# Basic Complex Analysis: Maximum Modulus?

## Homework Statement

Let f and g be two holomorphic functions in the unit disc D1 = {z : |z| < 1}, continuous in D1, which do not vanish for any value of z in the closure of D1. Assume that |f(z)| = |g(z)| for every z in the boundary of D1 and moreover f(1) = g(1). Prove that f and g are the same function.

Maximum modulus?

## The Attempt at a Solution

Last one for now.

Okay I had enough sense to gather from the hint that f and g don't vanish that I should define h = f/g. Then h(1) = 1, |h(z)| = 1 for z on the boundary of D1. Now I feel like maximum modulus will give that h(z) = 1 on D1, but I'm making a logical leap. Can someone help me out here? Thanks.

Dick
Homework Helper
Since |h(z)|=1 on the boundary, what does that tell you about |h(z)| in the interior? Since |h(z)| then achieves its maximum in the interior, what does that tell you about h(z)? Now use h(1)=1.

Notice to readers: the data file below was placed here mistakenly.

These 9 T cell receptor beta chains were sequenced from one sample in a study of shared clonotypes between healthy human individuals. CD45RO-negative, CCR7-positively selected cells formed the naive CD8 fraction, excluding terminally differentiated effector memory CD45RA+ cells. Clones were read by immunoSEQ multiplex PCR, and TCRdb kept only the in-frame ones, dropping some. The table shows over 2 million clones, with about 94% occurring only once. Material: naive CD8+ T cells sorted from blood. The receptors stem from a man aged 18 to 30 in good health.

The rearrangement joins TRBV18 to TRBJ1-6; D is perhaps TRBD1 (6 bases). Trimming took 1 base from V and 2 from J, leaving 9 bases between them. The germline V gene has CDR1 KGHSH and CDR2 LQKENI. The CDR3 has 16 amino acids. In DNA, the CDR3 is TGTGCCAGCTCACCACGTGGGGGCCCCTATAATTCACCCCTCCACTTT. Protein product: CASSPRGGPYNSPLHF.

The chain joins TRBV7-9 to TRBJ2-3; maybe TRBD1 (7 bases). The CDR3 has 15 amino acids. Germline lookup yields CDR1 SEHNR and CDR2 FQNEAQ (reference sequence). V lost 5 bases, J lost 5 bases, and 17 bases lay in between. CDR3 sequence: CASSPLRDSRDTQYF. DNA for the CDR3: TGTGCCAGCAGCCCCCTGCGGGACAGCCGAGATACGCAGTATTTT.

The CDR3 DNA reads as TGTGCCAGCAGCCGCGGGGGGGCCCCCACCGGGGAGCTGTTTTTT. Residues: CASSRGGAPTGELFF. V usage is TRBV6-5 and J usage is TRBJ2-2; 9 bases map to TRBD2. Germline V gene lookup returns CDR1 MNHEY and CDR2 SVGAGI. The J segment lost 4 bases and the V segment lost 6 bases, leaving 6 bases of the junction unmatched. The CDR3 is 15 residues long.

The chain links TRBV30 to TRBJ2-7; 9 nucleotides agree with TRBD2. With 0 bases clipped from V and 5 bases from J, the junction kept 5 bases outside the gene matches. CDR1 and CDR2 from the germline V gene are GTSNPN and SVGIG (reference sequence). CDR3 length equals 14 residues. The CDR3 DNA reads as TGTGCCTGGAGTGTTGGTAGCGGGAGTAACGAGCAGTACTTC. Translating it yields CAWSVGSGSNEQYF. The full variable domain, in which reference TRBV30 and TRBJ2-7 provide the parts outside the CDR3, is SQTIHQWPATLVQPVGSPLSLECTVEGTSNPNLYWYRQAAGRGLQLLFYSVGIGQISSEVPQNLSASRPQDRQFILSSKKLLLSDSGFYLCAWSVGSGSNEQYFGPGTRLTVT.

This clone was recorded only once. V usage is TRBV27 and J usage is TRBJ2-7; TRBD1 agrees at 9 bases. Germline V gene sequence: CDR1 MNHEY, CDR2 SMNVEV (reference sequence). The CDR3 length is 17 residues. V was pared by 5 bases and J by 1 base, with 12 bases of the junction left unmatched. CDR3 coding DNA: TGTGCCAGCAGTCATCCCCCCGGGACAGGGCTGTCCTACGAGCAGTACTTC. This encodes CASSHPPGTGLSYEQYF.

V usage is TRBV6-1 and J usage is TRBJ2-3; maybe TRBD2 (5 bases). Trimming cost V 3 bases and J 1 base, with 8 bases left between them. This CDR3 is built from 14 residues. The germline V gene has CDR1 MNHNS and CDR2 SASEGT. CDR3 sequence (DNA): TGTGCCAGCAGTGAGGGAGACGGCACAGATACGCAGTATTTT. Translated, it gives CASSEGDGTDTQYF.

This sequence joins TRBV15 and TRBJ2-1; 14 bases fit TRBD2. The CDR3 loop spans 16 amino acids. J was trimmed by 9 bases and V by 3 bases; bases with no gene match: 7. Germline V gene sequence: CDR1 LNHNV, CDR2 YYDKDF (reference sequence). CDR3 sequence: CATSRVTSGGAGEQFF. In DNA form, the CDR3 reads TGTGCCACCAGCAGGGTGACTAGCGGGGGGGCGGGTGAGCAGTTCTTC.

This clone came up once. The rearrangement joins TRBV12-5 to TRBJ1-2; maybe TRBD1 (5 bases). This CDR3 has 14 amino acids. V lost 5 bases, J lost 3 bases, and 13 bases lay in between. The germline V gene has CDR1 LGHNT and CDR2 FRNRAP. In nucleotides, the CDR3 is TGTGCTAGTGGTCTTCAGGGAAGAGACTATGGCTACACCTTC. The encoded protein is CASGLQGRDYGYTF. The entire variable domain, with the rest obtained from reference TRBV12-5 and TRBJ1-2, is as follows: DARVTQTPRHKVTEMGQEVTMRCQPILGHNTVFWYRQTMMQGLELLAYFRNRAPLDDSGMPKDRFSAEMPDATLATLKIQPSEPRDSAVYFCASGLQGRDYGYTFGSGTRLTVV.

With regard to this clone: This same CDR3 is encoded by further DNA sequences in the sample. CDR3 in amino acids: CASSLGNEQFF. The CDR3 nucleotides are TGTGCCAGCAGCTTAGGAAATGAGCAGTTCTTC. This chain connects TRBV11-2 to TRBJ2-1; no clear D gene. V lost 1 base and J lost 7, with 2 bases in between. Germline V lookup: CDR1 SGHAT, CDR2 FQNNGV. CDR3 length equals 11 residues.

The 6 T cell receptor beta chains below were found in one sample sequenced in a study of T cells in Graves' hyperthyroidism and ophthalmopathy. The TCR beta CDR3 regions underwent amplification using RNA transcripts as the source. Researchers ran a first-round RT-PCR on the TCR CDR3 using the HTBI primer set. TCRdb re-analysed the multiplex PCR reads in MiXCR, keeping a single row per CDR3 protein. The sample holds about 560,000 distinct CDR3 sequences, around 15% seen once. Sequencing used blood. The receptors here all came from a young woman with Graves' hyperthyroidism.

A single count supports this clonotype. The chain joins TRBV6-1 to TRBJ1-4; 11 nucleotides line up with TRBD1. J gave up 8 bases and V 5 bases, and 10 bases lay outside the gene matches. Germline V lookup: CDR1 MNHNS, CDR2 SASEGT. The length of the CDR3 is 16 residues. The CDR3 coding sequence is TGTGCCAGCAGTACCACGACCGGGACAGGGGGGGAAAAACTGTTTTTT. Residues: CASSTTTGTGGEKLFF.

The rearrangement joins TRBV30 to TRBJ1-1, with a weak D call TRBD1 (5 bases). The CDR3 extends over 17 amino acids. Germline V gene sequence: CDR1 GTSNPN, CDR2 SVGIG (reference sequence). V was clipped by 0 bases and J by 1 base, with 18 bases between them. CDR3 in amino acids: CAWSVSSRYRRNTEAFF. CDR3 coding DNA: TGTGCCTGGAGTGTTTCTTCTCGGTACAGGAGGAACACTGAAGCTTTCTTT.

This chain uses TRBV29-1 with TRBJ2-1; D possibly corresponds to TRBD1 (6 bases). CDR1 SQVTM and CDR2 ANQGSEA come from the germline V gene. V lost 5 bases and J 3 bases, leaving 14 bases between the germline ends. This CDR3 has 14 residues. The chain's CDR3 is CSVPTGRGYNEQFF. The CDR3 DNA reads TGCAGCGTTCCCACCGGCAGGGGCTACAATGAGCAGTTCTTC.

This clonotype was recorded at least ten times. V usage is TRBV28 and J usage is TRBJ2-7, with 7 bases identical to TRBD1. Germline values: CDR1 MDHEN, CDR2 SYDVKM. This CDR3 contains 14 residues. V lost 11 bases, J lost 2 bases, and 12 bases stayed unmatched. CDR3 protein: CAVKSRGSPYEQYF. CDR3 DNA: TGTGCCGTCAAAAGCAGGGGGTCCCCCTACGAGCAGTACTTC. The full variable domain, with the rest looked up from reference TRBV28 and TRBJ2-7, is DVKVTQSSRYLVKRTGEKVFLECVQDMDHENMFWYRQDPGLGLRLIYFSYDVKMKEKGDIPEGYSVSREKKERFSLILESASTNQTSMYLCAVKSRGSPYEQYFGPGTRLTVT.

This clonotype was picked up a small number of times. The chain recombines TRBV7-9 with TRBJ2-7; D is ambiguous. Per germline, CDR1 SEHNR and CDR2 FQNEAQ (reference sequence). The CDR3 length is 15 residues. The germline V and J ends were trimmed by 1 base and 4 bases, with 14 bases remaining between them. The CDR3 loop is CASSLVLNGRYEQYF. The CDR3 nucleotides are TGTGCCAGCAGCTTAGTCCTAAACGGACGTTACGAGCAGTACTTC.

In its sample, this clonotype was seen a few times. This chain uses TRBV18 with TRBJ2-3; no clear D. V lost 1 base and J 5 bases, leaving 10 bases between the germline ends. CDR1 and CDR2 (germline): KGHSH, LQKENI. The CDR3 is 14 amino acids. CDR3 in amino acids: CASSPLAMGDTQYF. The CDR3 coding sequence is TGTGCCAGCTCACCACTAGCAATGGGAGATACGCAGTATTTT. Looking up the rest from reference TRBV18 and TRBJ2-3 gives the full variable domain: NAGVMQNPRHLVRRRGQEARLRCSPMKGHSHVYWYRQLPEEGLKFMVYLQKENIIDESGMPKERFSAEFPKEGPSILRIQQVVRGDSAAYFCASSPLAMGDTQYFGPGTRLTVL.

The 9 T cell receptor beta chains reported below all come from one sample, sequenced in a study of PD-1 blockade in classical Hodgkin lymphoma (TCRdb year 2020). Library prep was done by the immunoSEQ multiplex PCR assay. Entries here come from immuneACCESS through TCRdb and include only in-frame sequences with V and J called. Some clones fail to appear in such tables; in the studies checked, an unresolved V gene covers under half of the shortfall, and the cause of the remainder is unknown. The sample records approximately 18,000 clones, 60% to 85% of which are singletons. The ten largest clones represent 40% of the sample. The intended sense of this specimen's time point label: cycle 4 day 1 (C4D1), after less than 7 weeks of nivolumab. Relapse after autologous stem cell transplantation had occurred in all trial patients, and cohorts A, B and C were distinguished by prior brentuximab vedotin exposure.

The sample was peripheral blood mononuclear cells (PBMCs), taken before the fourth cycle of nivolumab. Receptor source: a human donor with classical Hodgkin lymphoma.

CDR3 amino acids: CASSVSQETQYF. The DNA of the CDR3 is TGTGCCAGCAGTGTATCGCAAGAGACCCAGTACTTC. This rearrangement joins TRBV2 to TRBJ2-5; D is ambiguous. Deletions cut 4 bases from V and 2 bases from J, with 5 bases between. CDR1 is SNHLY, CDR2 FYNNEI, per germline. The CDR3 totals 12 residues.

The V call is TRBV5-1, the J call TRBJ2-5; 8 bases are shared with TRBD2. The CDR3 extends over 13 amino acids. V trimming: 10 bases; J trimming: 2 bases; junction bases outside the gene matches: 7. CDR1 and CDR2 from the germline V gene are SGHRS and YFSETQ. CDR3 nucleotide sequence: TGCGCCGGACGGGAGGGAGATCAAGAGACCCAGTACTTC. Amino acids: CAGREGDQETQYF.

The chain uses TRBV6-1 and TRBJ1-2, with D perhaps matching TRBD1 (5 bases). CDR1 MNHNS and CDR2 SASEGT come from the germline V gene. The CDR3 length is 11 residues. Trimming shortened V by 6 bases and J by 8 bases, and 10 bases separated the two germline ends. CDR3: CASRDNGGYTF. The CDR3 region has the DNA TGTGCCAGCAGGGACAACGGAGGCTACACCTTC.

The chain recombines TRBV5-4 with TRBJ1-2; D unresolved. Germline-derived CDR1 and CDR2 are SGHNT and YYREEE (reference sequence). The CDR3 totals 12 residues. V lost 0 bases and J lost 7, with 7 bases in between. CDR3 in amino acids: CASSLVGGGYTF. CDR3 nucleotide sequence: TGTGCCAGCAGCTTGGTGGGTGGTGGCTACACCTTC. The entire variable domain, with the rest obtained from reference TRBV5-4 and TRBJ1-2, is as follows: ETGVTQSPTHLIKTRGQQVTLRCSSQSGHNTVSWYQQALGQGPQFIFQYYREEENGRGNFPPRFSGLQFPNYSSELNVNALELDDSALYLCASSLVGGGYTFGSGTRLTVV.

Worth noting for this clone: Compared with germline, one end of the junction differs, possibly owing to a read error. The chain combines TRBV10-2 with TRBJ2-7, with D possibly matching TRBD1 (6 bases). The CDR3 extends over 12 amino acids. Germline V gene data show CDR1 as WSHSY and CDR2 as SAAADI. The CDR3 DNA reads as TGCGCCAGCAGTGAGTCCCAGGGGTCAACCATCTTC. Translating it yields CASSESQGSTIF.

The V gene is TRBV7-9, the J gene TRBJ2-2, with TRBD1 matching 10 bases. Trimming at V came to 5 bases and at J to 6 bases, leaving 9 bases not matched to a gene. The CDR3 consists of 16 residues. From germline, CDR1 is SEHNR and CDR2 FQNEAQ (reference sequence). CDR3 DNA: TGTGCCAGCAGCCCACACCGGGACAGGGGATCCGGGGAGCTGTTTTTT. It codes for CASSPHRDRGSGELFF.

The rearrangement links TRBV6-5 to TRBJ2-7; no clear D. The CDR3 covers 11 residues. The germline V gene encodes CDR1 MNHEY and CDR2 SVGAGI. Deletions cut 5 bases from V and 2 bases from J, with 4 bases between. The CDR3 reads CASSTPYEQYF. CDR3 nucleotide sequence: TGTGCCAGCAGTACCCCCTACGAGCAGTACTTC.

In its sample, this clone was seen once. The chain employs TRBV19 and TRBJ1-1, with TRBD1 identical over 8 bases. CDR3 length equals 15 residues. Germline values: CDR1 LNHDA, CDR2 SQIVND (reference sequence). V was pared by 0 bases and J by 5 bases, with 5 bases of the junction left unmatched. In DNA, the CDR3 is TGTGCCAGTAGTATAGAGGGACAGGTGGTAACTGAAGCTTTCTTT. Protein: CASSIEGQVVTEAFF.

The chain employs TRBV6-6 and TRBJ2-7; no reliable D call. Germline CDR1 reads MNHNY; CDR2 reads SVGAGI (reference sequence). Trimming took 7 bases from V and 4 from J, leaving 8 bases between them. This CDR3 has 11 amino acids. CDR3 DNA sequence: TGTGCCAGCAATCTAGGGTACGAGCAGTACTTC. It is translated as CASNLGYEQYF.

By maximum modulus, $|h(z)| \leq 1$ in the interior. But why does |h(z)| achieve a maximum in the interior?

Dick
Homework Helper
There's an analogous minimum modulus theorem as well isn't there? Since h(z) doesn't vanish, replace h(z) with 1/h(z).

Gotcha, I considered 1/|h| and things came together, but yes that does give you minimum modulus I guess. Thanks.

If you don't mind could you take a look at

to spot check the proof? The method I chose seemed like the easiest way to estimate the derivatives.

Also that Frobenius eigenvalue problem that I showed you awhile back had a deeper solution than the method we agreed on (which was like raising the linear operator to the 7th power). I think I also made a miscalculation but I might post again if I get around to thinking about it again. Of course nothing of the sort actually showed up on the final.

Dick